‘Heart’ of La Societe’s Astronomy Section dies

News | Published:

ASTRONOMER David Le Conte, who was involved with NASA’s moon landing more than 50 years ago, has died.

David Le Conte was a Fellow of the Royal Astronomical Society and inspired hundreds to look to the skies. He was also a Jurat of the Guernsey Royal Court and helped design the Guernsey flag and the Liberation Monument. (Picture by Adrian Miller, 28578013)

A Fellow of the Royal Astronomical Society, Mr Le Conte was described as the ‘heart’ of La Societe Guernesiaise’s Astronomy Section.

Since joining the section in 1978, Mr Le Conte continued to bring the wonders of the night sky to the public eye throughout his life and loved opening Guernsey’s observatory.

‘David loved passing on his knowledge of astronomy.

‘His enthusiasm was infectious as he gave talks and showed people what there was to see through the club’s telescopes,’ said section secretary Jean Dean.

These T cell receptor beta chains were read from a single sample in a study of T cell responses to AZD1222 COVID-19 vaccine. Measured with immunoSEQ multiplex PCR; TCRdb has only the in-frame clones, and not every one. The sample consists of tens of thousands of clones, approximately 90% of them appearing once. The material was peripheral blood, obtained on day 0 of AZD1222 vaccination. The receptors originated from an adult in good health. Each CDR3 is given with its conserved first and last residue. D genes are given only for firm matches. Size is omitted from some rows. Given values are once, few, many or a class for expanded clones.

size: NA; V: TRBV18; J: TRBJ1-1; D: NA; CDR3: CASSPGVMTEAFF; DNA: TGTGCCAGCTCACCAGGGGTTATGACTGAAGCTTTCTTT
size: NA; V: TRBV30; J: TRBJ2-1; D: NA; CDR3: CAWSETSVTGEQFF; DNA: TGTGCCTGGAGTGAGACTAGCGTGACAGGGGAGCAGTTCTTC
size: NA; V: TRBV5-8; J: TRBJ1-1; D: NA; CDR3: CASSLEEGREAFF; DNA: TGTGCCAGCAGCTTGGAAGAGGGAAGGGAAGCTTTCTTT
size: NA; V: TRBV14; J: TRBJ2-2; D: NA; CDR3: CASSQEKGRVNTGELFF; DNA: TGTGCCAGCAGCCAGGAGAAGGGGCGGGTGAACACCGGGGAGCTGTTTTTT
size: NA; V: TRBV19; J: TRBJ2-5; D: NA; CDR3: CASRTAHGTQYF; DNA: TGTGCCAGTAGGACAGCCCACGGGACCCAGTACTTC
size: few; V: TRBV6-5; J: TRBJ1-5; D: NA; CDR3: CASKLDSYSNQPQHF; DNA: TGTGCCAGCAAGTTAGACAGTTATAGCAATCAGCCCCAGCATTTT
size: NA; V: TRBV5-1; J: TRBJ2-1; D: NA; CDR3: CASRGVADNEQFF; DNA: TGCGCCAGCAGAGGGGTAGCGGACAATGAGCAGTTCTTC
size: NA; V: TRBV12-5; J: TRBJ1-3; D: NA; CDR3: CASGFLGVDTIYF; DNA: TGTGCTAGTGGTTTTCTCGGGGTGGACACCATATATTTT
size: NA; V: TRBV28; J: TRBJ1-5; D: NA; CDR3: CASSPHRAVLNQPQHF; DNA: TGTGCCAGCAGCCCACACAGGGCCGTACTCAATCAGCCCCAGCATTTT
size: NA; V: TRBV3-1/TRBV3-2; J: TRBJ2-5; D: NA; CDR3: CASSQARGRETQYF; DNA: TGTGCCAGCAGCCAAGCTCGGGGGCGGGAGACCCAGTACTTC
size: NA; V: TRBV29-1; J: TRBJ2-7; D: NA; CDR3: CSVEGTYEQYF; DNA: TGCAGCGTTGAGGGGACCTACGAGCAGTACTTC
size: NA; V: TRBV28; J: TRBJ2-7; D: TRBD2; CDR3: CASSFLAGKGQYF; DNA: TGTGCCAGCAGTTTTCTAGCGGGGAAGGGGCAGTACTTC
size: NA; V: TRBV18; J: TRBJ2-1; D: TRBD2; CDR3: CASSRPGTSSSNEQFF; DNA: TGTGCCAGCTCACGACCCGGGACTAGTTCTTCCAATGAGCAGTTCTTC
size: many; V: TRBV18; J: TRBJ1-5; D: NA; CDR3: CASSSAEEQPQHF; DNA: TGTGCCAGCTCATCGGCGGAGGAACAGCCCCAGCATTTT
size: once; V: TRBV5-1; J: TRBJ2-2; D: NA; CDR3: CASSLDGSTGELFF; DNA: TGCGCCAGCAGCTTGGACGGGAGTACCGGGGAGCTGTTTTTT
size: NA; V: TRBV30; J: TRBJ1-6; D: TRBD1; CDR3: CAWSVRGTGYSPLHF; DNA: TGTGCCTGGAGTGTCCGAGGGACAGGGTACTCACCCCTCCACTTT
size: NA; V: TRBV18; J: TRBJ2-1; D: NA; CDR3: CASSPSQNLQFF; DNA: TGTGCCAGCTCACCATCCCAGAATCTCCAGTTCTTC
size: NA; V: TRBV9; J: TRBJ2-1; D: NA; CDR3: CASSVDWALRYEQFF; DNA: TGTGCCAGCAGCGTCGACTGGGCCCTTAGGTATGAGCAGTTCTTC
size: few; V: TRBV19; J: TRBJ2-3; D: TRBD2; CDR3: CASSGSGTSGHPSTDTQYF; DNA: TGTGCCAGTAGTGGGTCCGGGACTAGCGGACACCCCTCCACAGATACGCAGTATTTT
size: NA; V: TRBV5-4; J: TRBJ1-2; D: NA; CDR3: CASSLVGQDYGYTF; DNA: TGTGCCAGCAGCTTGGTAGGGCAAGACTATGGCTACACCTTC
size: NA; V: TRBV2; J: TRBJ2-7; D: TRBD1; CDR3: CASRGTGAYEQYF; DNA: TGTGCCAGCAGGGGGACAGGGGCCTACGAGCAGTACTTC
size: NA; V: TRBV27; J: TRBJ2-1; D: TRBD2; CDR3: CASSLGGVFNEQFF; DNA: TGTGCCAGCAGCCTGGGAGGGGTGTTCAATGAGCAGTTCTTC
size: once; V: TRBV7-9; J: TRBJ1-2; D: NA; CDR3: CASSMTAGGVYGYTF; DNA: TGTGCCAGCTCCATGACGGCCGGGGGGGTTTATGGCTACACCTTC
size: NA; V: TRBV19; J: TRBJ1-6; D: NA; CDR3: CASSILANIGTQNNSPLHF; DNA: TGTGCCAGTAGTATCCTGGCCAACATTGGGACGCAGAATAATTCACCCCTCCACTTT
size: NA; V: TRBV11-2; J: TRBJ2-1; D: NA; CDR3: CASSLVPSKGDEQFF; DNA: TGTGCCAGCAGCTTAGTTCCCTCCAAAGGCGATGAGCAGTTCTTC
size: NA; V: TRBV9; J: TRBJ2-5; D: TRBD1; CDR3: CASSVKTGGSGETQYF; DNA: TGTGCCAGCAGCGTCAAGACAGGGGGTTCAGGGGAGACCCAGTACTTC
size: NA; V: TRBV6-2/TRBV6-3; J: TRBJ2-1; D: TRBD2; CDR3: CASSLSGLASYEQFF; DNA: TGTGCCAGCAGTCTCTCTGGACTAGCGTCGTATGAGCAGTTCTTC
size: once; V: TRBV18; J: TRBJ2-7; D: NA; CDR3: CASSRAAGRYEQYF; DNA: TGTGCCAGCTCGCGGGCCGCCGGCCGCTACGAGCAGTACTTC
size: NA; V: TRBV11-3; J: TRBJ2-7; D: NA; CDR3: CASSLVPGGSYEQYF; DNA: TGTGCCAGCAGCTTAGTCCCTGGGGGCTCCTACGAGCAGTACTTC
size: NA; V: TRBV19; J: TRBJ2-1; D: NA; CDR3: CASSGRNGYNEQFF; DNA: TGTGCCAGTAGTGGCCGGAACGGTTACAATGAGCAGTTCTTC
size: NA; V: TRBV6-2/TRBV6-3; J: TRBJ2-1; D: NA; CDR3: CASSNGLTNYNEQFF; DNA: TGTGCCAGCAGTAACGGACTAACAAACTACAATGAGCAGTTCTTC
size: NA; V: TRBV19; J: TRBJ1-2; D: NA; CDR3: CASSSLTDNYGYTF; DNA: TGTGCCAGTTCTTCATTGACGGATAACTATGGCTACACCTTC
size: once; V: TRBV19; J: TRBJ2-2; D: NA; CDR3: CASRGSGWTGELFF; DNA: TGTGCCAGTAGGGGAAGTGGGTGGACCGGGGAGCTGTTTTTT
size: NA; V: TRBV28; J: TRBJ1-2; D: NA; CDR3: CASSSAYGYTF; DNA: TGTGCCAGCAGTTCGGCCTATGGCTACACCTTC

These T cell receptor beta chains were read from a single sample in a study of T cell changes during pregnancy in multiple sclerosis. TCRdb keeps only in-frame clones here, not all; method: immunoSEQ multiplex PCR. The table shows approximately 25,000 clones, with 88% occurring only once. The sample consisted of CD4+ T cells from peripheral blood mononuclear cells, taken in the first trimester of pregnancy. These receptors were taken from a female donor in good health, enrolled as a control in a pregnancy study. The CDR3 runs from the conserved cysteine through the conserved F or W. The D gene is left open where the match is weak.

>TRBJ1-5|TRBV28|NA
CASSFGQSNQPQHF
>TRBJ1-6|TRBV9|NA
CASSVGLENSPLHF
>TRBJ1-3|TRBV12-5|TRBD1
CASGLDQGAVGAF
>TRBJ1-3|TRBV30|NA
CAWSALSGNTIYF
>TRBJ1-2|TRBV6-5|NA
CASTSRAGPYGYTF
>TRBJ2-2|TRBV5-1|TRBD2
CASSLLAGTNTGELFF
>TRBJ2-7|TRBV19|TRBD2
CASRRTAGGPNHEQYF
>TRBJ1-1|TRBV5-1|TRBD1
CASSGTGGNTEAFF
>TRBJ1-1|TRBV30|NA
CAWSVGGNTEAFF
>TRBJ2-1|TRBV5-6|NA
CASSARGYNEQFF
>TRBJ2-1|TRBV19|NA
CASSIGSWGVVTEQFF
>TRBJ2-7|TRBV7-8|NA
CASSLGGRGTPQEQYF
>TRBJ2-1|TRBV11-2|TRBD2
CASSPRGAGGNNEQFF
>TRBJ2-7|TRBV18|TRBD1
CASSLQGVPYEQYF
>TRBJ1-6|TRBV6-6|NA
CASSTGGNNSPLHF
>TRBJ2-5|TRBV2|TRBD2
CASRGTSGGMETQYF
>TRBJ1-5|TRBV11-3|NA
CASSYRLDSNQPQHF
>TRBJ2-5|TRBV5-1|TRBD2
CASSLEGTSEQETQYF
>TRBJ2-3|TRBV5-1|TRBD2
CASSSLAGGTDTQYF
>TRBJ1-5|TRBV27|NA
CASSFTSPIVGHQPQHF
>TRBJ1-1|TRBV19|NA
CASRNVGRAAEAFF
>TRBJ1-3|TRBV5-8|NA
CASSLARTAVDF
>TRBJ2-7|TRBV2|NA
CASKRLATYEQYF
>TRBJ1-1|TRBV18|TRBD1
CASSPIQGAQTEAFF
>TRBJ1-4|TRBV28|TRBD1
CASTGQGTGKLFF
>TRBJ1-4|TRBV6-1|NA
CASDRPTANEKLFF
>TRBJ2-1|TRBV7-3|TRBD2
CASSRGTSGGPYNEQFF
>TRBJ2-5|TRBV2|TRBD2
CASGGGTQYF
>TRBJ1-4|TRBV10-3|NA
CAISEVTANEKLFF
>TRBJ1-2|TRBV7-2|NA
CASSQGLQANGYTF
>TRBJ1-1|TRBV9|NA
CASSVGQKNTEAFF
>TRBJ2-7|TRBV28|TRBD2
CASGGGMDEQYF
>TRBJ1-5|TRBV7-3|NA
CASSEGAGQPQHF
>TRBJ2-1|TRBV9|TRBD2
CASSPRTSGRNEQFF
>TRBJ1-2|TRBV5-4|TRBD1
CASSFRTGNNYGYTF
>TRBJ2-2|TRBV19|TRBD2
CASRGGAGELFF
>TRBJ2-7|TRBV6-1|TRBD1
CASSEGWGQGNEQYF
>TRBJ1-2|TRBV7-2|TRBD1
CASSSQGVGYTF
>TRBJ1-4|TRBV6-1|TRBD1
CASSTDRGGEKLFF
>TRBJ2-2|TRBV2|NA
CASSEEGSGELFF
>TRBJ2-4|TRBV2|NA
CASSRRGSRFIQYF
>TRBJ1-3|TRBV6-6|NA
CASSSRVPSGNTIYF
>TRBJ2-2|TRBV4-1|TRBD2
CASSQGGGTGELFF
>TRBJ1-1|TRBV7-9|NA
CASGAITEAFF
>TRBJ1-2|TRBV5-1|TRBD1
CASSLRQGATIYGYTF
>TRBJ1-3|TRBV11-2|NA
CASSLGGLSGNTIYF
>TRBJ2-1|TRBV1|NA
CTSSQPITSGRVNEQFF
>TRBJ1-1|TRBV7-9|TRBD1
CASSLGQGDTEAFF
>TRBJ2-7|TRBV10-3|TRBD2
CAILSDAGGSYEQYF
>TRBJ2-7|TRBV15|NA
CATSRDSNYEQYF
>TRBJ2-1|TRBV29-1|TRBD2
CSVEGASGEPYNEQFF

‘David became the heart of the Astronomy Section, inspiring many people over a span of 40 years to look up at the night sky. He will be greatly missed.’

After securing a degree, Mr Le Conte worked at the Royal Observatory in Edinburgh.

Then he moved to Aberystwyth, Wales, where he researched and developed astronomical equipment.

This led him to work for the USA Smithsonian Institute in 1964, tracking satellites with optics and lasers on NASA’s space programme.


He became manager of the SI Maui, Hawaii astrophysical observing station.

While there he photographed the 1968 Apollo 8 trans-lunar injection rocket burn, the first manned mission to orbit and return from the Moon.

Promoted to executive director of SI’s Washington Research Foundation, he later moved to become department manager at Kitt Peak National Observatory in Arizona.

After his return to Guernsey, he became Section Secretary in 1985.


Troves of expertise, experience and enthusiasm accompanied him to the club, which grew in size.

His efforts founded the current site in 1990.

Mr Le Conte’s prowess allowed for a purpose-built roll-off roof telescope building with research grade telescopes.

He also helped to design both the Guernsey flag adopted in 1985 and the Liberation Monument, and was a Jurat of the Guernsey Royal Court.

Father to Sarah and the late Christopher, he is survived by his wife, Dorothy, and sister, Margaret.

Emily Hubert

By Emily Hubert
News reporter


Top Stories


More from the Guernsey Press

UK & International News